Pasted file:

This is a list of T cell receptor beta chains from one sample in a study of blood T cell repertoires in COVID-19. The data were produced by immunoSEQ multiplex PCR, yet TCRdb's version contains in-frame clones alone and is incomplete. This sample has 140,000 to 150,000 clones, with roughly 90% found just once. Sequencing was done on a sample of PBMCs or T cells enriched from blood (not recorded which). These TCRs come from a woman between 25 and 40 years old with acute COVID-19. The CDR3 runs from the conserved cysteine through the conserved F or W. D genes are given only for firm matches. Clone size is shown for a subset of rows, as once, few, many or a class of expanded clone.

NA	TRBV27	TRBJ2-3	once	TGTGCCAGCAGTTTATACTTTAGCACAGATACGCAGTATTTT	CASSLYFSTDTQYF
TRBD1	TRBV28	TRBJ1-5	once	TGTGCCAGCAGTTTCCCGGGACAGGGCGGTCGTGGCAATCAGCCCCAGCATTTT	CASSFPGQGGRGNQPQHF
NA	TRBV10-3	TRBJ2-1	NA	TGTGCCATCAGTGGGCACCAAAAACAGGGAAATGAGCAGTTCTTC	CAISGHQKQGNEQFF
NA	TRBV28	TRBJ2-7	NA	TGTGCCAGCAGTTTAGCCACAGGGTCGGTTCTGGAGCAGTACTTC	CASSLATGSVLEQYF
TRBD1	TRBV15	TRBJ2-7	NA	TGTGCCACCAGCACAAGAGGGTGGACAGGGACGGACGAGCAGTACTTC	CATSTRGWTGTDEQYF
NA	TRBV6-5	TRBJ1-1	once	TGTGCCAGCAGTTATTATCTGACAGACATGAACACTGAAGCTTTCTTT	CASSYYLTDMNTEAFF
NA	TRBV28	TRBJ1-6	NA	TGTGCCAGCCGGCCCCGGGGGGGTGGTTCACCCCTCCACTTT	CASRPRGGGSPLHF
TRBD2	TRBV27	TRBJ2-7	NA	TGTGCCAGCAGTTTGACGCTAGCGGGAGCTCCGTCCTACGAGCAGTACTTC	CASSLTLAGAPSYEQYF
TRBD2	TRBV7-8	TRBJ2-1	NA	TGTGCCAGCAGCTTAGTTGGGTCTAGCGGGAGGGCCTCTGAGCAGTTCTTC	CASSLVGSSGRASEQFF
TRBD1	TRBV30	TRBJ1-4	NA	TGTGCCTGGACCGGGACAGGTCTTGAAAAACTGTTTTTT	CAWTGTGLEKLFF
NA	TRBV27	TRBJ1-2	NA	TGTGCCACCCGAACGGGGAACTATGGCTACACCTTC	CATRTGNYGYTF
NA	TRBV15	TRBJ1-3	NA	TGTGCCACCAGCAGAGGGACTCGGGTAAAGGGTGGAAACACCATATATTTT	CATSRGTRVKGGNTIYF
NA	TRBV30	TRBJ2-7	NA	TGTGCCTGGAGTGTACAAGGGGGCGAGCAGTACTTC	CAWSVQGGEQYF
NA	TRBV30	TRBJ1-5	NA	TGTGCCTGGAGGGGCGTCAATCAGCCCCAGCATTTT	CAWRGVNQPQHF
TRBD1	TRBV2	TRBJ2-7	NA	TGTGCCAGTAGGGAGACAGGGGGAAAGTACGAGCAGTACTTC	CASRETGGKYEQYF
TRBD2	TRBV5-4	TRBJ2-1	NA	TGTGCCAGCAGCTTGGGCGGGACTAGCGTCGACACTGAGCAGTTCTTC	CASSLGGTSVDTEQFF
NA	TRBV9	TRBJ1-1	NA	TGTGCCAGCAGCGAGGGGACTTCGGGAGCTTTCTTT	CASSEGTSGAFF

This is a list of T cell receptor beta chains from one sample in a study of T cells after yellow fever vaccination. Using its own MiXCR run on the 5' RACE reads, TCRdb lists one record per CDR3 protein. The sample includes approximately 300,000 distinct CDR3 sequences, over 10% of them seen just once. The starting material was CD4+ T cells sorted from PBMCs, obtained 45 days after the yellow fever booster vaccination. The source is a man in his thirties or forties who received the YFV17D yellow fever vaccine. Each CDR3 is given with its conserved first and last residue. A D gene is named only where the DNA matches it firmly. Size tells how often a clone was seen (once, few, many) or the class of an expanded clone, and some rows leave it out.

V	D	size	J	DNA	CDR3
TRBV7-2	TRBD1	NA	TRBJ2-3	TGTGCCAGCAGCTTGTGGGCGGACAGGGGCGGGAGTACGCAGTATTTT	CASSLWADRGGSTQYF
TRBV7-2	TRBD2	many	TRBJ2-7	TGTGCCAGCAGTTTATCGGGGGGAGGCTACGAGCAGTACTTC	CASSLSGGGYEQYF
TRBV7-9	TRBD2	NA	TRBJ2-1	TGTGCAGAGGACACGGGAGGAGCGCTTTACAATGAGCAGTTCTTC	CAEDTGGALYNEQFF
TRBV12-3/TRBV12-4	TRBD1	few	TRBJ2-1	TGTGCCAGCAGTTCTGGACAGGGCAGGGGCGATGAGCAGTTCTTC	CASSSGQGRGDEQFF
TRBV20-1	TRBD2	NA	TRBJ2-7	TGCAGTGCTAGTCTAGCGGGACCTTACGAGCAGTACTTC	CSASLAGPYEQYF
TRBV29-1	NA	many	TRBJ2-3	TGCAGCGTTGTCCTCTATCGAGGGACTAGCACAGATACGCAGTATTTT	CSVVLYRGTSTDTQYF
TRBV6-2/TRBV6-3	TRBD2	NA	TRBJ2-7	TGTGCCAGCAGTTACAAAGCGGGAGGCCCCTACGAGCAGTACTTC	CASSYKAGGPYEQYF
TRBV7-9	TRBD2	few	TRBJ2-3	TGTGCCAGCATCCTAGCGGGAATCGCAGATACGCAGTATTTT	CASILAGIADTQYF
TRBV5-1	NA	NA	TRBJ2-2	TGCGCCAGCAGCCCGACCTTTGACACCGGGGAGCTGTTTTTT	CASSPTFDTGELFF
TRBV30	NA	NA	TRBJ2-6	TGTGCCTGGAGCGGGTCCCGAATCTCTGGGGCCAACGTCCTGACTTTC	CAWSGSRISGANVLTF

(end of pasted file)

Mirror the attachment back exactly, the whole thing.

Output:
This is a list of T cell receptor beta chains from one sample in a study of blood T cell repertoires in COVID-19. The data were produced by immunoSEQ multiplex PCR, yet TCRdb's version contains in-frame clones alone and is incomplete. This sample has 140,000 to 150,000 clones, with roughly 90% found just once. Sequencing was done on a sample of PBMCs or T cells enriched from blood (not recorded which). These TCRs come from a woman between 25 and 40 years old with acute COVID-19. The CDR3 runs from the conserved cysteine through the conserved F or W. D genes are given only for firm matches. Clone size is shown for a subset of rows, as once, few, many or a class of expanded clone.

NA	TRBV27	TRBJ2-3	once	TGTGCCAGCAGTTTATACTTTAGCACAGATACGCAGTATTTT	CASSLYFSTDTQYF
TRBD1	TRBV28	TRBJ1-5	once	TGTGCCAGCAGTTTCCCGGGACAGGGCGGTCGTGGCAATCAGCCCCAGCATTTT	CASSFPGQGGRGNQPQHF
NA	TRBV10-3	TRBJ2-1	NA	TGTGCCATCAGTGGGCACCAAAAACAGGGAAATGAGCAGTTCTTC	CAISGHQKQGNEQFF
NA	TRBV28	TRBJ2-7	NA	TGTGCCAGCAGTTTAGCCACAGGGTCGGTTCTGGAGCAGTACTTC	CASSLATGSVLEQYF
TRBD1	TRBV15	TRBJ2-7	NA	TGTGCCACCAGCACAAGAGGGTGGACAGGGACGGACGAGCAGTACTTC	CATSTRGWTGTDEQYF
NA	TRBV6-5	TRBJ1-1	once	TGTGCCAGCAGTTATTATCTGACAGACATGAACACTGAAGCTTTCTTT	CASSYYLTDMNTEAFF
NA	TRBV28	TRBJ1-6	NA	TGTGCCAGCCGGCCCCGGGGGGGTGGTTCACCCCTCCACTTT	CASRPRGGGSPLHF
TRBD2	TRBV27	TRBJ2-7	NA	TGTGCCAGCAGTTTGACGCTAGCGGGAGCTCCGTCCTACGAGCAGTACTTC	CASSLTLAGAPSYEQYF
TRBD2	TRBV7-8	TRBJ2-1	NA	TGTGCCAGCAGCTTAGTTGGGTCTAGCGGGAGGGCCTCTGAGCAGTTCTTC	CASSLVGSSGRASEQFF
TRBD1	TRBV30	TRBJ1-4	NA	TGTGCCTGGACCGGGACAGGTCTTGAAAAACTGTTTTTT	CAWTGTGLEKLFF
NA	TRBV27	TRBJ1-2	NA	TGTGCCACCCGAACGGGGAACTATGGCTACACCTTC	CATRTGNYGYTF
NA	TRBV15	TRBJ1-3	NA	TGTGCCACCAGCAGAGGGACTCGGGTAAAGGGTGGAAACACCATATATTTT	CATSRGTRVKGGNTIYF
NA	TRBV30	TRBJ2-7	NA	TGTGCCTGGAGTGTACAAGGGGGCGAGCAGTACTTC	CAWSVQGGEQYF
NA	TRBV30	TRBJ1-5	NA	TGTGCCTGGAGGGGCGTCAATCAGCCCCAGCATTTT	CAWRGVNQPQHF
TRBD1	TRBV2	TRBJ2-7	NA	TGTGCCAGTAGGGAGACAGGGGGAAAGTACGAGCAGTACTTC	CASRETGGKYEQYF
TRBD2	TRBV5-4	TRBJ2-1	NA	TGTGCCAGCAGCTTGGGCGGGACTAGCGTCGACACTGAGCAGTTCTTC	CASSLGGTSVDTEQFF
NA	TRBV9	TRBJ1-1	NA	TGTGCCAGCAGCGAGGGGACTTCGGGAGCTTTCTTT	CASSEGTSGAFF

This is a list of T cell receptor beta chains from one sample in a study of T cells after yellow fever vaccination. Using its own MiXCR run on the 5' RACE reads, TCRdb lists one record per CDR3 protein. The sample includes approximately 300,000 distinct CDR3 sequences, over 10% of them seen just once. The starting material was CD4+ T cells sorted from PBMCs, obtained 45 days after the yellow fever booster vaccination. The source is a man in his thirties or forties who received the YFV17D yellow fever vaccine. Each CDR3 is given with its conserved first and last residue. A D gene is named only where the DNA matches it firmly. Size tells how often a clone was seen (once, few, many) or the class of an expanded clone, and some rows leave it out.

V	D	size	J	DNA	CDR3
TRBV7-2	TRBD1	NA	TRBJ2-3	TGTGCCAGCAGCTTGTGGGCGGACAGGGGCGGGAGTACGCAGTATTTT	CASSLWADRGGSTQYF
TRBV7-2	TRBD2	many	TRBJ2-7	TGTGCCAGCAGTTTATCGGGGGGAGGCTACGAGCAGTACTTC	CASSLSGGGYEQYF
TRBV7-9	TRBD2	NA	TRBJ2-1	TGTGCAGAGGACACGGGAGGAGCGCTTTACAATGAGCAGTTCTTC	CAEDTGGALYNEQFF
TRBV12-3/TRBV12-4	TRBD1	few	TRBJ2-1	TGTGCCAGCAGTTCTGGACAGGGCAGGGGCGATGAGCAGTTCTTC	CASSSGQGRGDEQFF
TRBV20-1	TRBD2	NA	TRBJ2-7	TGCAGTGCTAGTCTAGCGGGACCTTACGAGCAGTACTTC	CSASLAGPYEQYF
TRBV29-1	NA	many	TRBJ2-3	TGCAGCGTTGTCCTCTATCGAGGGACTAGCACAGATACGCAGTATTTT	CSVVLYRGTSTDTQYF
TRBV6-2/TRBV6-3	TRBD2	NA	TRBJ2-7	TGTGCCAGCAGTTACAAAGCGGGAGGCCCCTACGAGCAGTACTTC	CASSYKAGGPYEQYF
TRBV7-9	TRBD2	few	TRBJ2-3	TGTGCCAGCATCCTAGCGGGAATCGCAGATACGCAGTATTTT	CASILAGIADTQYF
TRBV5-1	NA	NA	TRBJ2-2	TGCGCCAGCAGCCCGACCTTTGACACCGGGGAGCTGTTTTTT	CASSPTFDTGELFF
TRBV30	NA	NA	TRBJ2-6	TGTGCCTGGAGCGGGTCCCGAATCTCTGGGGCCAACGTCCTGACTTTC	CAWSGSRISGANVLTF